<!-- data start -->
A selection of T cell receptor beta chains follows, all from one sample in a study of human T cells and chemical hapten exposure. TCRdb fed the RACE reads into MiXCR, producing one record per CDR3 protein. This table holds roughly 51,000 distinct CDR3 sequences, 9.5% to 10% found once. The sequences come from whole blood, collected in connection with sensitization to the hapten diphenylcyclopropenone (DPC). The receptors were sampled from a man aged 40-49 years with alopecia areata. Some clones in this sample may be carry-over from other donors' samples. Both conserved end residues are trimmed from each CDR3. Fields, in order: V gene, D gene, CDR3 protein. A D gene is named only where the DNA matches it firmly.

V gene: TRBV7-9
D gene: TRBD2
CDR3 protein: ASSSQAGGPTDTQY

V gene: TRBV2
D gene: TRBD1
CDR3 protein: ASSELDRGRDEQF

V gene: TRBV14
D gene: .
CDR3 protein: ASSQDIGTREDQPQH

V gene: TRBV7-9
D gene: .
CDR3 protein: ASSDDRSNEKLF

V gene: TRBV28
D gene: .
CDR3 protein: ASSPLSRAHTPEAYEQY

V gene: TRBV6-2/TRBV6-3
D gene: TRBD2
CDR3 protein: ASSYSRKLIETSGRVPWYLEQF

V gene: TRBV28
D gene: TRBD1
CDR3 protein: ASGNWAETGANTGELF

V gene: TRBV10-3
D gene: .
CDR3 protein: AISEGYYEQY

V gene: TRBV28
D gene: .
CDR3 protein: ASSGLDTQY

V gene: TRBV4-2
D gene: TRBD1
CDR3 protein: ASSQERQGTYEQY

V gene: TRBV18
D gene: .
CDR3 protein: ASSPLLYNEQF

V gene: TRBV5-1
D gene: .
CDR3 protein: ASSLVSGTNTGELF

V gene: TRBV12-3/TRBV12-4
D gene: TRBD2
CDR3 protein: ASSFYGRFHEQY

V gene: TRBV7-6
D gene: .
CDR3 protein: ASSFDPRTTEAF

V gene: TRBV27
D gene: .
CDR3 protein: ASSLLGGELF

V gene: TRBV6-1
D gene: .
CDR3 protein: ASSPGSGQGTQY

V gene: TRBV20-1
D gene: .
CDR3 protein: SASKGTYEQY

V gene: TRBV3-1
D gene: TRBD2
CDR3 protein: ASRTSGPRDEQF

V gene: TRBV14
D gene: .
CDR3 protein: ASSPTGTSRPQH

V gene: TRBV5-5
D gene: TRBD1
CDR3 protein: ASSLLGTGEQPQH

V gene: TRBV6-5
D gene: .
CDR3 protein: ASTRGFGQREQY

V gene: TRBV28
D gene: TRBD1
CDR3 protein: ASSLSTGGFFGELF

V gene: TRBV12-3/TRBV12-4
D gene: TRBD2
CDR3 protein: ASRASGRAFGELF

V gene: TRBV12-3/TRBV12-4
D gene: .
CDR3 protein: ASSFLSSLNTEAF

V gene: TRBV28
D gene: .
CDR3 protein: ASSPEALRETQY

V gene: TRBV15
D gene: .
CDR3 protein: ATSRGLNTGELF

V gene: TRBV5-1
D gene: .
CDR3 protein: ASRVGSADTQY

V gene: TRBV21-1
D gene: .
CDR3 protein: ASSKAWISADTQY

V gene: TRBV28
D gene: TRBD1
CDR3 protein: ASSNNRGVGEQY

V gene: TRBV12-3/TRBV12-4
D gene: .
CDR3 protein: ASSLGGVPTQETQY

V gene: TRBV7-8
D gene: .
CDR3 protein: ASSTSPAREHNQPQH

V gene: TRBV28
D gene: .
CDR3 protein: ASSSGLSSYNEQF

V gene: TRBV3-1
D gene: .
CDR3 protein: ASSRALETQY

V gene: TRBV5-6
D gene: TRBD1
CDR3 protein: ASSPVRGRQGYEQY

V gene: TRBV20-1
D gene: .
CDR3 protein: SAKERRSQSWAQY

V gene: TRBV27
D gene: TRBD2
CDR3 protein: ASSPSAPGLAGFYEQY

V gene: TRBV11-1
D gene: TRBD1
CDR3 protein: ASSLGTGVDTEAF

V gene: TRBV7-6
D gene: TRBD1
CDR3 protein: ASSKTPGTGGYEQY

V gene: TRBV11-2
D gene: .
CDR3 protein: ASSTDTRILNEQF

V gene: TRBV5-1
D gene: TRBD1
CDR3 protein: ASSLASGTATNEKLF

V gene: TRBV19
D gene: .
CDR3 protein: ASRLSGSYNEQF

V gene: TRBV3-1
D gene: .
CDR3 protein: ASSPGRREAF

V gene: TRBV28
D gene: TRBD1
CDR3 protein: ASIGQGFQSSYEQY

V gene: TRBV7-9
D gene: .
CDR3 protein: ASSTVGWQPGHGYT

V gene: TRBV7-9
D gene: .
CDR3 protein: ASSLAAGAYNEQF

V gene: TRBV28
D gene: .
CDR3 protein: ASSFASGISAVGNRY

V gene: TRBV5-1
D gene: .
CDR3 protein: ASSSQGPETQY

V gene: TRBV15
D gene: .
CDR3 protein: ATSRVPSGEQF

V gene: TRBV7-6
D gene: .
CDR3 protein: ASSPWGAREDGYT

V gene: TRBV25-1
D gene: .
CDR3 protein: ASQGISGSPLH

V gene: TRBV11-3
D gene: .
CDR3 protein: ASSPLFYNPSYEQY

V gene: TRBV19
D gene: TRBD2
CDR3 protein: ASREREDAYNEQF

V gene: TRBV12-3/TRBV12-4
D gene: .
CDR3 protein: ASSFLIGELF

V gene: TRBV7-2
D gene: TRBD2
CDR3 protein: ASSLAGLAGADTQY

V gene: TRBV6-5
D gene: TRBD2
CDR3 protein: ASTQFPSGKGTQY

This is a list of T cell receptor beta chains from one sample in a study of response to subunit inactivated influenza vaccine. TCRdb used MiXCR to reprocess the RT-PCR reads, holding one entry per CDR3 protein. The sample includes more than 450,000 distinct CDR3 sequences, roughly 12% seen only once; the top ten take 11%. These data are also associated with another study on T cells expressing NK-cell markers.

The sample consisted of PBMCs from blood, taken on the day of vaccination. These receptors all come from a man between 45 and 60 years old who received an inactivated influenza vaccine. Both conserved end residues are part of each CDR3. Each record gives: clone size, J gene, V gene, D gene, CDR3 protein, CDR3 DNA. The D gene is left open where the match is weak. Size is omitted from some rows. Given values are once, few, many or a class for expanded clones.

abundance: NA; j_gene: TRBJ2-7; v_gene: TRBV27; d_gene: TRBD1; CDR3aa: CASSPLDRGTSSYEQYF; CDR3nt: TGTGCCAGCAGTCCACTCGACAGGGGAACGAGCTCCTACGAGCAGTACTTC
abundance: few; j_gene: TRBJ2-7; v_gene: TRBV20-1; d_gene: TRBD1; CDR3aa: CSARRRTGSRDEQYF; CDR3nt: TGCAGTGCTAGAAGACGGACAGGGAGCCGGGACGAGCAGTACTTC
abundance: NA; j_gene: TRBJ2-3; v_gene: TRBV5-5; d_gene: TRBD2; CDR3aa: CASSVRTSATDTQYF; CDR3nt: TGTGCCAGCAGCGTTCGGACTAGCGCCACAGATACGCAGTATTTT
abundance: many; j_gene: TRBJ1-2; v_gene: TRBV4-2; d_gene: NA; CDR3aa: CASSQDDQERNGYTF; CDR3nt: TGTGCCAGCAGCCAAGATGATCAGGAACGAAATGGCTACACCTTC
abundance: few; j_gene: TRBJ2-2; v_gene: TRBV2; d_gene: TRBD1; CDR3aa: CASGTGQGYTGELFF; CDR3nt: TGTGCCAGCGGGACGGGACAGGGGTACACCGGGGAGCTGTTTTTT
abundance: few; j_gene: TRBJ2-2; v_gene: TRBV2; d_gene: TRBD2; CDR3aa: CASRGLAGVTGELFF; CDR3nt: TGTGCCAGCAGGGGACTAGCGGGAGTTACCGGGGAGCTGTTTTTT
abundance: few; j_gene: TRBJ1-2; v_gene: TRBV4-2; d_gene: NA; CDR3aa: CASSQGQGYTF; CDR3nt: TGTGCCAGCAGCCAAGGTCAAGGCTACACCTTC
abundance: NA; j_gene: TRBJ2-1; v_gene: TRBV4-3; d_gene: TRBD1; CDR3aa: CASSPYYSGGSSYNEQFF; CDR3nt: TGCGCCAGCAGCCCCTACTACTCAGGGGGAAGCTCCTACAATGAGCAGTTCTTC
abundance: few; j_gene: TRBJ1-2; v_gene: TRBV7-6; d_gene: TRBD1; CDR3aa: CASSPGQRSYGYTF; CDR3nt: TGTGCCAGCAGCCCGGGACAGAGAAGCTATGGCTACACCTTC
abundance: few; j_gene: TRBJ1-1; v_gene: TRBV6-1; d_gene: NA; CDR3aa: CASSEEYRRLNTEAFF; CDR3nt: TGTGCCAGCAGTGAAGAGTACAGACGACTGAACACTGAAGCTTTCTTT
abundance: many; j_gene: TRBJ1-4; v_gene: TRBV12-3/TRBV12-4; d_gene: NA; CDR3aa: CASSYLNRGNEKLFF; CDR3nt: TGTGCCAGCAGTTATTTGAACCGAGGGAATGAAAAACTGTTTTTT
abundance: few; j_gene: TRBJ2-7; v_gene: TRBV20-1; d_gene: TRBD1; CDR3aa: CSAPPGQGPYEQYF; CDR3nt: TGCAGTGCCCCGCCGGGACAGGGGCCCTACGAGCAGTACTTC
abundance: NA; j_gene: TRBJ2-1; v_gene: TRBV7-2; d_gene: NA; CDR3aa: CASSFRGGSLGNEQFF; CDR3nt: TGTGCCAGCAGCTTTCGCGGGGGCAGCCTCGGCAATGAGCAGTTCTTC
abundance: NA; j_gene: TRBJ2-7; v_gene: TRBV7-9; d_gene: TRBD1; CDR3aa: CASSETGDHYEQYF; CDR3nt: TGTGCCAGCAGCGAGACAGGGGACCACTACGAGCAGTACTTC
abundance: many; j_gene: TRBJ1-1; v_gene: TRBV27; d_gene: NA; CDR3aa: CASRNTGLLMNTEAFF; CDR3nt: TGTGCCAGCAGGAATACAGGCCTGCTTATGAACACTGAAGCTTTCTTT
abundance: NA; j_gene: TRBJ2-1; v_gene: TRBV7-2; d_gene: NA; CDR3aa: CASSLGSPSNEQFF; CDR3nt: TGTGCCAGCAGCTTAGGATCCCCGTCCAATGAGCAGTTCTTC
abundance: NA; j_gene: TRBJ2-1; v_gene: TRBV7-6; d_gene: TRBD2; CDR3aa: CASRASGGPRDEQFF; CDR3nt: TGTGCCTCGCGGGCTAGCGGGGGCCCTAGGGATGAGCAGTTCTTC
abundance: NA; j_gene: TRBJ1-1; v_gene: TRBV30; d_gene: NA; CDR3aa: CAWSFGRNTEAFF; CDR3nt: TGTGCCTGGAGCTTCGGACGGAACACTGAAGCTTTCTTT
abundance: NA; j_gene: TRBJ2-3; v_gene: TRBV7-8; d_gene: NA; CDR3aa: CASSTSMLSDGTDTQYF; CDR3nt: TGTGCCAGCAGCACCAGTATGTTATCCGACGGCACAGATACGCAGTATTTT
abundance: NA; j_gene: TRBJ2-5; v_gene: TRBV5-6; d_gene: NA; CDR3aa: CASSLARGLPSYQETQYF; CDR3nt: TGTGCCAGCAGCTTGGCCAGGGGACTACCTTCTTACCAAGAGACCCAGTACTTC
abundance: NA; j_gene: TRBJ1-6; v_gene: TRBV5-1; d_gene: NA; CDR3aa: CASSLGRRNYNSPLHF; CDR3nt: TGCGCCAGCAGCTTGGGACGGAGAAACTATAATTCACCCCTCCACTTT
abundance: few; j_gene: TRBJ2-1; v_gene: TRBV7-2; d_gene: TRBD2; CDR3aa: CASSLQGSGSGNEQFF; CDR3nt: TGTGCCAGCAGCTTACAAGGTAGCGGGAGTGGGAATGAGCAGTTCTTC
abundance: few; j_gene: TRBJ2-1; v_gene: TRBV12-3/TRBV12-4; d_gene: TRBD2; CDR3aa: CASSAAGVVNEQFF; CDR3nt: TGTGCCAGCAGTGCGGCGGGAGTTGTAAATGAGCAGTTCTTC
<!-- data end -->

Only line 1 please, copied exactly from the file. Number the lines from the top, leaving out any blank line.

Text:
A selection of T cell receptor beta chains follows, all from one sample in a study of human T cells and chemical hapten exposure. TCRdb fed the RACE reads into MiXCR, producing one record per CDR3 protein. This table holds roughly 51,000 distinct CDR3 sequences, 9.5% to 10% found once. The sequences come from whole blood, collected in connection with sensitization to the hapten diphenylcyclopropenone (DPC). The receptors were sampled from a man aged 40-49 years with alopecia areata. Some clones in this sample may be carry-over from other donors' samples. Both conserved end residues are trimmed from each CDR3. Fields, in order: V gene, D gene, CDR3 protein. A D gene is named only where the DNA matches it firmly.